Tucked away in the Brecon Beacons lies a waterway known as the Monmouthshire & Brecon Canal that meanders along the contours of the Usk valley. The canal is navigable for 35 miles and provides some stunning vistas along the way. 

Prior to our little adventure on the Mon & Brec, I had tried to find out which parts of the canal might be the most photogenic, but I was unable to find any information that was useful to me from a photographic point of view, so this blog is my personal opinion of the locations on the Mon & Brec canal that I personally think were some of the best parts of our trip, together with the photography kit I took and used along the way.

We hired a 57-foot Narrow boat from Beacon Park Boats who have their base near Crickhowell. https://beaconparkboats.com Crickhowell is roughly half way between the Brecon end of the canal and Pontypool end. We decided to head along Brecon stretch of the canal first as it offered locks, swing bridges and the Brynich Aquaduct.

By the time we had received our narrow boat induction and had loaded our kit on to Heron, our narrow boat, we had roughly two to three hours cruising time before we would need to moor up for the night and as this was our first narrow boat trip with a 57 foot boat, getting used to how it handled meant ensuring we headed for a suitable place to dock for the night.

On our second day we headed for Talybont On Usk passing through Ashford Tunnel and the series of Coombes locks which provide good photographic opportunities and some great vistas too. We moored up just before the last lock on our return journey as this was a great location for photographs.

Talybont On Usk has good mooring access with two water points to fill up your tank and there are various walks you can do from  Talybont On Usk. We decided to walk up to the reservoir via the old tram road (Bryn Oer) There are some spectacular views in the Talybont On Usk area even when it’s raining, which it did intermittently during our stay here, but photographically it’s a good location and serves as a great base for a day or two.

On Day three we decided to head for Brecon. Heading towards Pencelli, the canal feels like you are leaving the 21 century behind you, as you stop to wind up the swing bridges and pass through small stone arched bridges,  whilst navigating the tight turns and try to stay in the middle of the canal so that you have enough water to proceed. In my opinion the stretch of Canal from Pencelli to Bryinch Bridge provides some of the most interesting scenery along the canal and we stopped a few times to take pictures and have a cup of tea.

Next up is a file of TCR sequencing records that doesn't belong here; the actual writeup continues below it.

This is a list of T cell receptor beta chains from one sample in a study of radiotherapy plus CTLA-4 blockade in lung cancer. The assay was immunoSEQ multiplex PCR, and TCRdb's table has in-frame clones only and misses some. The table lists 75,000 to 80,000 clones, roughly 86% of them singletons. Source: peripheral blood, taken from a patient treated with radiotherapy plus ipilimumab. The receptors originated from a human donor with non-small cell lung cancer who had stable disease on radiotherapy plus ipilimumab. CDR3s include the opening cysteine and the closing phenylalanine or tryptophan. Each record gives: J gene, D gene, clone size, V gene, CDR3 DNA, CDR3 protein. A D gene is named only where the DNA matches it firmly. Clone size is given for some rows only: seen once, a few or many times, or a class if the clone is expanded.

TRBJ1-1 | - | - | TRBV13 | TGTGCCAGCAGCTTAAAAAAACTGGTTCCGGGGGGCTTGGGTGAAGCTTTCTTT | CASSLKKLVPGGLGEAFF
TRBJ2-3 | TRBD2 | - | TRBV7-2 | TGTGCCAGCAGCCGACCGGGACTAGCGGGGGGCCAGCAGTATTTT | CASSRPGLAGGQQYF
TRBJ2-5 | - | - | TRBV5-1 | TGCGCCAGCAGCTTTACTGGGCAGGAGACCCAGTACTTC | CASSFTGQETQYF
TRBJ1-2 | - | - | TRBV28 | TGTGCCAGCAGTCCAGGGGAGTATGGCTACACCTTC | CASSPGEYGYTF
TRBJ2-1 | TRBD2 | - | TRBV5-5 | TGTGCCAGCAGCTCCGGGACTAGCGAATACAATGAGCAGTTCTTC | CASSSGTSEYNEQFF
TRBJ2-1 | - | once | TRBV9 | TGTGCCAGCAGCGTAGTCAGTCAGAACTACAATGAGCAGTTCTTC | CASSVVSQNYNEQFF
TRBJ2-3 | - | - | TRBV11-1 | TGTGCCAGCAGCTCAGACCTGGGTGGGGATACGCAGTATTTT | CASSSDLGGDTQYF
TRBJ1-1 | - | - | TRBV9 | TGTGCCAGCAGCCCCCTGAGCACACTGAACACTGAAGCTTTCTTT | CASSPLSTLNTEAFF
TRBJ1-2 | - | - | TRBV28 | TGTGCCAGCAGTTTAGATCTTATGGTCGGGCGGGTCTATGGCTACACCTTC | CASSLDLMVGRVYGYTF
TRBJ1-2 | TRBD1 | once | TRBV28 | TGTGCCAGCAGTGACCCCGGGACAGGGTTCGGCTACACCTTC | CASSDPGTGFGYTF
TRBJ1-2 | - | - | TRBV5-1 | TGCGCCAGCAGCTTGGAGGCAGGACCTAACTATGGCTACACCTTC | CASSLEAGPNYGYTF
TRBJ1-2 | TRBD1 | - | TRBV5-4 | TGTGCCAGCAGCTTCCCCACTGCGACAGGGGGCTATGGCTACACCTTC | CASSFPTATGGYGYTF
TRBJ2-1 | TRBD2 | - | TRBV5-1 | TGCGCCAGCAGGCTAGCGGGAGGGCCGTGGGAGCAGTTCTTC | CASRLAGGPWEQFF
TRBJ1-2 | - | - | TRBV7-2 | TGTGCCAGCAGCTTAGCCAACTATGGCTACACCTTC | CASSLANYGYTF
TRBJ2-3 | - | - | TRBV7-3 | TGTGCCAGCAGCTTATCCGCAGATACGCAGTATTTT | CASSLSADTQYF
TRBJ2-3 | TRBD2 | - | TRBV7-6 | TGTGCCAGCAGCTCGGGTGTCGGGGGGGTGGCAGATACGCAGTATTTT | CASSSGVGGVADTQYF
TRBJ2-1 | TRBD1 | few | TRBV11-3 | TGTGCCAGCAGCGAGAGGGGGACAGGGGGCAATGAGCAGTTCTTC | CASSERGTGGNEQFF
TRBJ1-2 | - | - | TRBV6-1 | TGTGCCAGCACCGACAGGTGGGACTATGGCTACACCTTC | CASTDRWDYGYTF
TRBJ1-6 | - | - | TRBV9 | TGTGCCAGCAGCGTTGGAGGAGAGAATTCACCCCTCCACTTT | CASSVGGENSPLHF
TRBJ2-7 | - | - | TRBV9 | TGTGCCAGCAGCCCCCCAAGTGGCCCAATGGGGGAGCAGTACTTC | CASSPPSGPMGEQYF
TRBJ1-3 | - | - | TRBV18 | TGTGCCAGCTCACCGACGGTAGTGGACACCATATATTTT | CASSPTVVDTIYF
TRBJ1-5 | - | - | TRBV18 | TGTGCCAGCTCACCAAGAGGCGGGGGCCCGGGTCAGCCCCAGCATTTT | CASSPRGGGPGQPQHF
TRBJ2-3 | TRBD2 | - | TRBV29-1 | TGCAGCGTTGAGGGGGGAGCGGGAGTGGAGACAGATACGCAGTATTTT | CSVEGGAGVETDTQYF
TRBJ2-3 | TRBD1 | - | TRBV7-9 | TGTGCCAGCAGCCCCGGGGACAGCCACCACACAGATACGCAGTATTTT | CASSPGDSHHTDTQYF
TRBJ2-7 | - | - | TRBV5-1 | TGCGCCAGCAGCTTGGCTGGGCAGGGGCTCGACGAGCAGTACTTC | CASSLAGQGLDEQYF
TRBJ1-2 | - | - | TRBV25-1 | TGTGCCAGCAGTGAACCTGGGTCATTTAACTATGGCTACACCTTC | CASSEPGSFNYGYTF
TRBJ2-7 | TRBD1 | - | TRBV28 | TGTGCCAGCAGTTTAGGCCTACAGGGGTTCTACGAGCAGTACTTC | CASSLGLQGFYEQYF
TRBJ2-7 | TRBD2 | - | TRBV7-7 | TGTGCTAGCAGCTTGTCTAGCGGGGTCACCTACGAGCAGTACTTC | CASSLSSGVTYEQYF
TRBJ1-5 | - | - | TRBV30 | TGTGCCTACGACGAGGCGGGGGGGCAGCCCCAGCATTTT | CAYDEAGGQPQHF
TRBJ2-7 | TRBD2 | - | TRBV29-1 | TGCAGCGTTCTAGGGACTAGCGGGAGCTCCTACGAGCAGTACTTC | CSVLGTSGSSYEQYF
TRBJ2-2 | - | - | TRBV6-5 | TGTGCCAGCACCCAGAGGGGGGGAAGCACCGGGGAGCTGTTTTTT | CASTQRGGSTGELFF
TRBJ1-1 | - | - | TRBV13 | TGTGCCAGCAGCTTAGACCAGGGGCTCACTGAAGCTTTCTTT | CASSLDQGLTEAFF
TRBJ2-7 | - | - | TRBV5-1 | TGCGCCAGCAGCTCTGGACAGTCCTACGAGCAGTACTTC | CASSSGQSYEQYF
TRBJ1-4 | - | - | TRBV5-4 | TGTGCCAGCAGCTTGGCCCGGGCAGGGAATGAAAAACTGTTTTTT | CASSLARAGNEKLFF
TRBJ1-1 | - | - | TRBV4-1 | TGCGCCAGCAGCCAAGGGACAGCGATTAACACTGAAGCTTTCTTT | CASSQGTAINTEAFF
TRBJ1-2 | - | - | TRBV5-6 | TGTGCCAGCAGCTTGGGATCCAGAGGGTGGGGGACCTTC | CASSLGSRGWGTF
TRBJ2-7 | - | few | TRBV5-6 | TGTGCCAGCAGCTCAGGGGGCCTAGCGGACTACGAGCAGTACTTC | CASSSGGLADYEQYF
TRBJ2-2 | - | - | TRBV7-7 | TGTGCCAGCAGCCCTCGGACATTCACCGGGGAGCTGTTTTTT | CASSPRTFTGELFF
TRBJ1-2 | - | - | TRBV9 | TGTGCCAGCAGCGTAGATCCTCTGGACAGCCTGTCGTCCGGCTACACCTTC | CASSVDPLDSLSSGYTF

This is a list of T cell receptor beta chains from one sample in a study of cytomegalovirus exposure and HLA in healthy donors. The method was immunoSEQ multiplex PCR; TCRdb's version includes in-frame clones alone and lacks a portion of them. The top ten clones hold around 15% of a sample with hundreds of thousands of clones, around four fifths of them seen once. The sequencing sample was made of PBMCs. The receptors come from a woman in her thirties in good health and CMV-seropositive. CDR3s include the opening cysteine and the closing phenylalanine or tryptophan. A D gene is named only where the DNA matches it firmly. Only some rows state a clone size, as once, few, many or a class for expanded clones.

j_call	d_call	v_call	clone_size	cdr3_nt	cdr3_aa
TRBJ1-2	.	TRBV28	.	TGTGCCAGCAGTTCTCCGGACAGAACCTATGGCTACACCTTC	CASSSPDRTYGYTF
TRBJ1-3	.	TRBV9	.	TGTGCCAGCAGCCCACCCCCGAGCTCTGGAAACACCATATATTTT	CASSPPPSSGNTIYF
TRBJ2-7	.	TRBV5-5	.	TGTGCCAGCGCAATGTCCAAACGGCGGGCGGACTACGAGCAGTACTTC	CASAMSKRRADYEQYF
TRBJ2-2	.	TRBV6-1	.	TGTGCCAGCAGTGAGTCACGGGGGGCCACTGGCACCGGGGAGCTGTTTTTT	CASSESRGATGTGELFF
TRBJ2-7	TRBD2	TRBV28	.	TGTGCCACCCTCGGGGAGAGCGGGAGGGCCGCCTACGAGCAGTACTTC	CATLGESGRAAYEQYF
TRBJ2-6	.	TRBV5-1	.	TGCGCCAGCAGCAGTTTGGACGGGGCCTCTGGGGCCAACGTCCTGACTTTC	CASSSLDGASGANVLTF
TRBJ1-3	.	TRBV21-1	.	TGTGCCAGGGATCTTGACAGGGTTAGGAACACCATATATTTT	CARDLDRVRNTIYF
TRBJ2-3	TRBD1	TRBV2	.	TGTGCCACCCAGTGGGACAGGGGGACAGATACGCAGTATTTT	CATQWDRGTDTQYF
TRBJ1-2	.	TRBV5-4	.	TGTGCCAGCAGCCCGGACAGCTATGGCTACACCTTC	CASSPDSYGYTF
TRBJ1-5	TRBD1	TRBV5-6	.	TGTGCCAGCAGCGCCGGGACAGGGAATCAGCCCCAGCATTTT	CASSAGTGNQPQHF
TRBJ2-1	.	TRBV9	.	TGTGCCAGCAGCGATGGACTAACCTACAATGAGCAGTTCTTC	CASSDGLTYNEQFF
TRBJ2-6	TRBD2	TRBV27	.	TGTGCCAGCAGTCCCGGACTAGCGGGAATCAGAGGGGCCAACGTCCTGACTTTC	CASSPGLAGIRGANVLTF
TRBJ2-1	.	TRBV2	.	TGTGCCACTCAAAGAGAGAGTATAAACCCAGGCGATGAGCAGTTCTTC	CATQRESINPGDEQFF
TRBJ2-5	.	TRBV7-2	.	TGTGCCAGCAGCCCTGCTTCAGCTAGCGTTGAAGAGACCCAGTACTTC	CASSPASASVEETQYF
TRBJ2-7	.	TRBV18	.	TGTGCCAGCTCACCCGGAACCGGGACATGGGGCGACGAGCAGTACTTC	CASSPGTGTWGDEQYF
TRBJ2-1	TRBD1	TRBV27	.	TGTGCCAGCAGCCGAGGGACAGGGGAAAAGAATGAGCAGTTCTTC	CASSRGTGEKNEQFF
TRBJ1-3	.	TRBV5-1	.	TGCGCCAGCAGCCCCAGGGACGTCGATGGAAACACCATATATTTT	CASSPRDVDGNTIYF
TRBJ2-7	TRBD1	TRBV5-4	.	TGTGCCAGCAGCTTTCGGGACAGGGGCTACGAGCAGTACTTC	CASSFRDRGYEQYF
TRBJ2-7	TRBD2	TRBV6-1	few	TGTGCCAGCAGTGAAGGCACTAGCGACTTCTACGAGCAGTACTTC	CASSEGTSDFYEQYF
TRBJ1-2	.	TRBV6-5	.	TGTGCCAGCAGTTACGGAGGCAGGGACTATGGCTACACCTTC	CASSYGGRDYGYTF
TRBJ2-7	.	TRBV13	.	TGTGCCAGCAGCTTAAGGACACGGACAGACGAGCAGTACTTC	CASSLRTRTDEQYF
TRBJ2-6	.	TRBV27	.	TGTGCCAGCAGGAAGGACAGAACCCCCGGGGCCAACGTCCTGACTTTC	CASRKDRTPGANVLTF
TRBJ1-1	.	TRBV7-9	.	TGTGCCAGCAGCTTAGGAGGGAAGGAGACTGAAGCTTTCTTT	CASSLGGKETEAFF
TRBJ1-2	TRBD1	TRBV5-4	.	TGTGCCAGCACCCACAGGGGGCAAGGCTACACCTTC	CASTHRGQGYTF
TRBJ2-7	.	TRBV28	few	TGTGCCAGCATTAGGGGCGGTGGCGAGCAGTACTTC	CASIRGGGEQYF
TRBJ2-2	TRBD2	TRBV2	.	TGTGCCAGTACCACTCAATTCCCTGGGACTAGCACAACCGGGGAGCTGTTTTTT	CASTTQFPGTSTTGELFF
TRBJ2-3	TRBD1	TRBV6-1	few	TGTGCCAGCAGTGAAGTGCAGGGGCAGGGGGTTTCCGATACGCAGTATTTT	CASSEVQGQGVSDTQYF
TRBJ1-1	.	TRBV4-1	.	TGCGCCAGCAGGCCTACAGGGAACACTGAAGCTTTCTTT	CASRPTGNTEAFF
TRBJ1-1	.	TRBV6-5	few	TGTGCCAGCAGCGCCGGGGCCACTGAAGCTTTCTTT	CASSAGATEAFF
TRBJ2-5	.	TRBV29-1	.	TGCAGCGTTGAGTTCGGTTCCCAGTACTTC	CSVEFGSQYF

Some of the tree lined sections of the canal between Pencelli to Bryinch Bridge provide various good photography opportunities, but if you want to take images of anything moving in these locations, you will need to either increase your ISO, or use flash. I tend to favour using flash, so I took a Godox AD200, Fresnel head and bare bulb head, a high-performance silver reflector (it acts like a long throw reflector at a fraction of the size) A Manfrotto Nano Plus Stand and a Godox S2 bracket, together with some CTS and CTO gels. I used a 24mm-70mm lens which worked well for my needs. 

We moored in Brecon for the night and stocked up on a few items we needed at the local Morrisons and then retraced our journey  back towards Crickhowell, so that we could venture along the other section of canal towards Govilon where we planned to turn the boat around and then return the boat on our last day.

Personally, I did not find the stretch of canal from Crickhowell to Govilon as interesting as the first stretch to Brecon, but it is still pretty in places, it just seems to start to get more built up and does not seem as rural or have the same character as the upper stretch of the canal.

 Canal Photography Frustrations

One of the frustrations I encountered trying to photograph our canal journey was that the best morning light was from around 6.40am until about 7.40am. We were informed that for insurance purposes we could not use the boat to cruise until after 8am and not cruise in the dark, so taking any images of our narrow boat moving during these times was not possible.

Although I like to use flash in my photography, I do like to mix it with the ambient light. Some of the most photogenic tree lined parts of the canal restricted faster shutter speeds and without the use of flash or using a high ISO, the images would have been to dark, so it was all a balancing act light levels wise with moving subjects.

The Nano Stand Plus was a great piece of kit for a narrow boat as it packs down so well and combined with the Godox AD200 and the reflector I used. On reflection, I am really glad I took the above kit on the trip, the only frustration were finding suitable places to hop off and on the boat, together with  trying to dial things in as the narrowboat approached as the sun would then either blast through the trees onto the boat, or the clouds would decide to cover what little light there was, but these little frustrations provided some good learning opportunities too.

Landscape Photography Opportunities

Fran and I did three walks during our trip along the Brecon & Monmoth Canal and the best of these three was the walk up to the disused Llangatwg Quarries along the Chwar Mawr edge towards Coedcae Uchaf Farm back to the canal. The vistas on this walk are stunning and the steep walk up is worth the effort and reward you will find for landscape photography opportunities.

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